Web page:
Technology is changing the way we watch and follow sports in all kinds of ways, from being able to stream games to any device over the Web to advanced fitness tracking software utilized by players and coaches. This Sunday we’ll see a new innovation arrive, with the introduction of a live player tracking system from ESPN during its coverage of the MLS Cup 2014.
The system allows a select number of graphics to be overlaid on top of the live feed — these graphics can highlight key players in possession or making runs, show the shape of a defensive line, and so on. According to ESPN, the technology is going to give viewers a better understanding of the match, assuming the computer-generated visuals don’t block too much of the action.
“During MLS Cup 2014, ESPN will debut a graphic telestration system that tracks the movement of players in real-time,” says ESPN. “The visual graphic, created by ChryonHego, is displayed on-screen, either during live play or in a replay, spotlighting key players and enabling viewers a better grasp of the strategy and in-game spatial movements used by the teams.”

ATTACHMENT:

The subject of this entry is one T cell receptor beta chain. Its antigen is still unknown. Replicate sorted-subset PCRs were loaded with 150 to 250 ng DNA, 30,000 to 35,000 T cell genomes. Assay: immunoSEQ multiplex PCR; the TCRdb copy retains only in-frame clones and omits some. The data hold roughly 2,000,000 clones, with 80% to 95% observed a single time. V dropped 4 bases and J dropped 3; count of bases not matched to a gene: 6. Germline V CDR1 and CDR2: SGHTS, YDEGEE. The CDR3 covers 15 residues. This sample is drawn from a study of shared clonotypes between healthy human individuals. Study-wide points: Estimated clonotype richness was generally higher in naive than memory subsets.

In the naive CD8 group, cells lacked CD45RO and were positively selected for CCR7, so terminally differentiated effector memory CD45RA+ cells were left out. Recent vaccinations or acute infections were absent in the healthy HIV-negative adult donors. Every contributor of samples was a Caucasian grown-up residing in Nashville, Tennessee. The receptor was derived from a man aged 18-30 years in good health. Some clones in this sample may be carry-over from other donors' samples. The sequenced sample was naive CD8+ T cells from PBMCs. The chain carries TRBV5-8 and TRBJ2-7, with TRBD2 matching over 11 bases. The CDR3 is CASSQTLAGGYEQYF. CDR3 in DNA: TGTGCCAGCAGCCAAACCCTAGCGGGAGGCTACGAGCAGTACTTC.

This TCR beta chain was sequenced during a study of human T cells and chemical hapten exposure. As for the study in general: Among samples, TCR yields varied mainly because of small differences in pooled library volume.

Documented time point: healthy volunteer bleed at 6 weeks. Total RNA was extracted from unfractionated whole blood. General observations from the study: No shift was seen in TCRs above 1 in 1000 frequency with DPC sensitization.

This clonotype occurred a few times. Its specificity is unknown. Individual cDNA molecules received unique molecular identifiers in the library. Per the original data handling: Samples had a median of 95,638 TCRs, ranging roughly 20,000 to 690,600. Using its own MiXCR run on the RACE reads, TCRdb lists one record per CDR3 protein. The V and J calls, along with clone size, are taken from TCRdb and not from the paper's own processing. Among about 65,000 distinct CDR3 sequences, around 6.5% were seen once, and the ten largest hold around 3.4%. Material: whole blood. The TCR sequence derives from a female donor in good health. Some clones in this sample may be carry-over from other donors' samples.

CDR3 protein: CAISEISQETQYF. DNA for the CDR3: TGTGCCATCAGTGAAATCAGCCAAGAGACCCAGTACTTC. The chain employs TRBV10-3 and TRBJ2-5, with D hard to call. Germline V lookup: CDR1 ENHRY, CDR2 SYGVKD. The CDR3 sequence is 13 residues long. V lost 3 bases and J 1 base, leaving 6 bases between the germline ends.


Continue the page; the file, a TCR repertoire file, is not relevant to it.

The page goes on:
In a video released by ESPN showing how the system would work, team movements and relative positions were highlighted, with labels appearing above key players as soon as they were in possession of the ball (you can see a screen grab of the video in the image above). “Soccer is mostly a free-flowing game, but there is purpose behind each movement. The virtual player-tracking graphics allows us to offer viewers richer context to the nuances behind the on-the-field tactics,” Jed Drake, ESPN’s senior vice president of product innovation, told Engadget.
Sunday’s game kicks off at 3pm ET at the StubHub Center in Los Angeles, with the Los Angeles Galaxy taking on the New England Revolution. As well as showcasing some state-of-the-art broadcast technology, the match is notable for being the final one for iconic star Landon Donovan — the man who’s scored more goals than anyone else in Major League Soccer is going to be hanging up his boots after the game finishes.